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Private nature of Commissions of Investigation ‘problematic’, says McGrath

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Commissions of Investigations conducting their work in private is “problematic”, Minister for Public Expenditure and Reform Michael McGrath has said.

Mr McGrath said he would like them to hold hearings in public, questioning one of the main rationales behind this type of State inquiry.

The Commission of Investigation model was introduced in 2004 following widespread criticism of the enormous costs and inordinate length of Tribunals of Inquiry such as the Moriarty Tribunal and the Planning Tribunal which between them racked up hundreds of millions of euro in costs.

The brainchild of then minister for justice Michael McDowell, the thinking was a private enquiry would reduce the need for teams of lawyers for each witness and also obviate the need for lengthy cross-examination of witnesses. They would be less costly, speedier and more efficient.

However, it has not turned out that way with a number of investigations taking much longer than originally envisaged – and with substantial attendant costs – while little information filters through to the public because of their private nature.

Most of the ongoing Commissions – relating to the IBRC and Siteserv, NAMA’s Project Eagle, ‘Grace’ and convicted Waterford sex abuser Bill Kenneally – are going into their fourth or fifth years and have racked up substantial costs.

“The holding of Commissions of Investigations in private is problematic,” said the Fianna Fáil Minister.

“There is the facility to hold them in public but in very few instances is that the chosen method.

“It is fine to hold them in private in certain instances – Nyberg (the investigation into the banking collapse) was a good example.

“But the public do want to see key players being questioned and to see their answers,” he said.

The 2004 legislation provided commissions be conducted in private but under Section 11 it allowed evidence to be heard in public in certain circumstances. That section has not been invoked to date.

Critics claim the private nature of the proceedings have made them secretive, opaque and not open to scrutiny.

Personal testimony

Most recently, the Mother and Baby Homes Commission was criticised over the claim that personal testimony given by survivors to confidential committees was not used for the final report.

Commission members declined invitations to appear before an Oireachtas Committee to outline their approach.

Mr McGrath has contended that not only are the findings of an inquiry important but also the public hearing element.

“It is more efficient to do them in private but you do lose that element of transparency and public accountability. There is a balance to be struck.”

Referring back to the inquiry conducted by the Oireachtas into the collapse of the banking sector, he said: “One of the things about the banking inquiry is that we had public hearings everyday. Witnesses came in and answered questions or evaded questions. It was there for everybody to see.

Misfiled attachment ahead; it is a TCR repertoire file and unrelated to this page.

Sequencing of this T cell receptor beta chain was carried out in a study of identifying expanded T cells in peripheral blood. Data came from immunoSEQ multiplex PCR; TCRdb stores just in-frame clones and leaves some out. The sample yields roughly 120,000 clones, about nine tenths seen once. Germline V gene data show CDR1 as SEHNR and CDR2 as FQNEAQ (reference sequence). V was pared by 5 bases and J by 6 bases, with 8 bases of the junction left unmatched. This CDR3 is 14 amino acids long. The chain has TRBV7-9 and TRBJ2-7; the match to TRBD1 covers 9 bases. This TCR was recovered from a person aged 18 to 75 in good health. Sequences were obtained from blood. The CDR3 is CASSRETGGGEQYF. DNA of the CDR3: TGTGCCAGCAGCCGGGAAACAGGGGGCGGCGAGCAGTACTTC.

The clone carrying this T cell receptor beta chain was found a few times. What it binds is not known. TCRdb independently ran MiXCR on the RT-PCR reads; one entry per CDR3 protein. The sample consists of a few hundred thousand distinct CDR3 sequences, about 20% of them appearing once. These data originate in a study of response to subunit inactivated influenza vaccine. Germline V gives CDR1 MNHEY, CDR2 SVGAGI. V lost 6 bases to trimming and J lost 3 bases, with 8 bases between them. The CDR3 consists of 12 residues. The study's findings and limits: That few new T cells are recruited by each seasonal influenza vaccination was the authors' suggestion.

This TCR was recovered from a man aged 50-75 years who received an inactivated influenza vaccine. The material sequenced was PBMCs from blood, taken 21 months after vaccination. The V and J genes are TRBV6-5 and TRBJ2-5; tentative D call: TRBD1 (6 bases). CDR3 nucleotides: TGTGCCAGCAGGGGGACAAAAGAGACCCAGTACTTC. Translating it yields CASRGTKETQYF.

“That is not accommodated within the current Commission structure.”

However, the Oireachtas banking inquiry report was itself severely criticised, something that Mr McGrath acknowledges. He says this form of inquiry is severely constrained by the defeat a decade ago of the Referendum to provide broader powers.

“You cannot reach conclusions that are adverse against people’s reputations. There are very few findings that are uncontested, and fewer of value that are uncontested.

“So you have to go in with your eyes wide open. The Court of public opinion is important. The fact that we got some of the main players to come before it in public… the public made up their own mind for good or ill based on what they heard.

“While we were limited in the conclusions we could reach, I believe the telling of the story and the holding of the inquiry in public session was of real value,” he said.

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Liverpool ONE welcomes Tessuti (GB)

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Grosvenor has announced that designer retailer, Tessuti, has opened its new global flagship store at Liverpool ONE, demonstrating the brand’s ongoing vote of confidence in the destination. The new location on Paradise Street follows Tessuti’s consistently strong performance at Liverpool ONE and spans two floors measuring 22,000ft². Boasting Tessuti’s biggest store to date, this is four times the size of the previous Liverpool ONE site. The store interiors have been styled with a subtle nod to classic Italian architecture whilst incorporating state-of-the-art technical features, combining classic design with an industrial-chic colour palette and cutting-edge digital screens. Working with local Liverpudlian digital and production agency Liquid, the new Tessuti store has exclusive instore stills and videos showcasing exciting campaigns; the first of which is rumoured to feature Liverpool stars Stephen Graham, Abbey Clancy, Miles Kane and Chelcee Grimes.

 

Aligning with Liverpool ONE’s community ethos, Tessuti’s new global flagship will also support the vibrant community in the heart of Liverpool, championing local businesses through collaborations, pop-ups, and in-store events.

 

Alison Clegg, Managing Director, Asset Management, Grosvenor, commented: “Tessuti’s commitment to Liverpool ONE, through its relocation within the destination and decision to make the new store its global flagship, strengthens our position as one of Europe’s leading retail and leisure destinations. The impressive growth trajectory of Tessuti within Liverpool is a great indication of the potential for success and expansion of other brands that join Liverpool ONE.”

 

Chris Rowan, Director of Brand & Customer Connection at Tessuti, added: “The opening of our global flagship at Liverpool ONE is a huge moment for us. Liverpool is an urban hub for international fashion retailers, so upsizing and relocating within the city’s leading retail and leisure destination was a natural next step. We feel confident that it is the ideal home for our flagship location, and are excited to offer Liverpool ONE’s visitors our most stylish project yet.”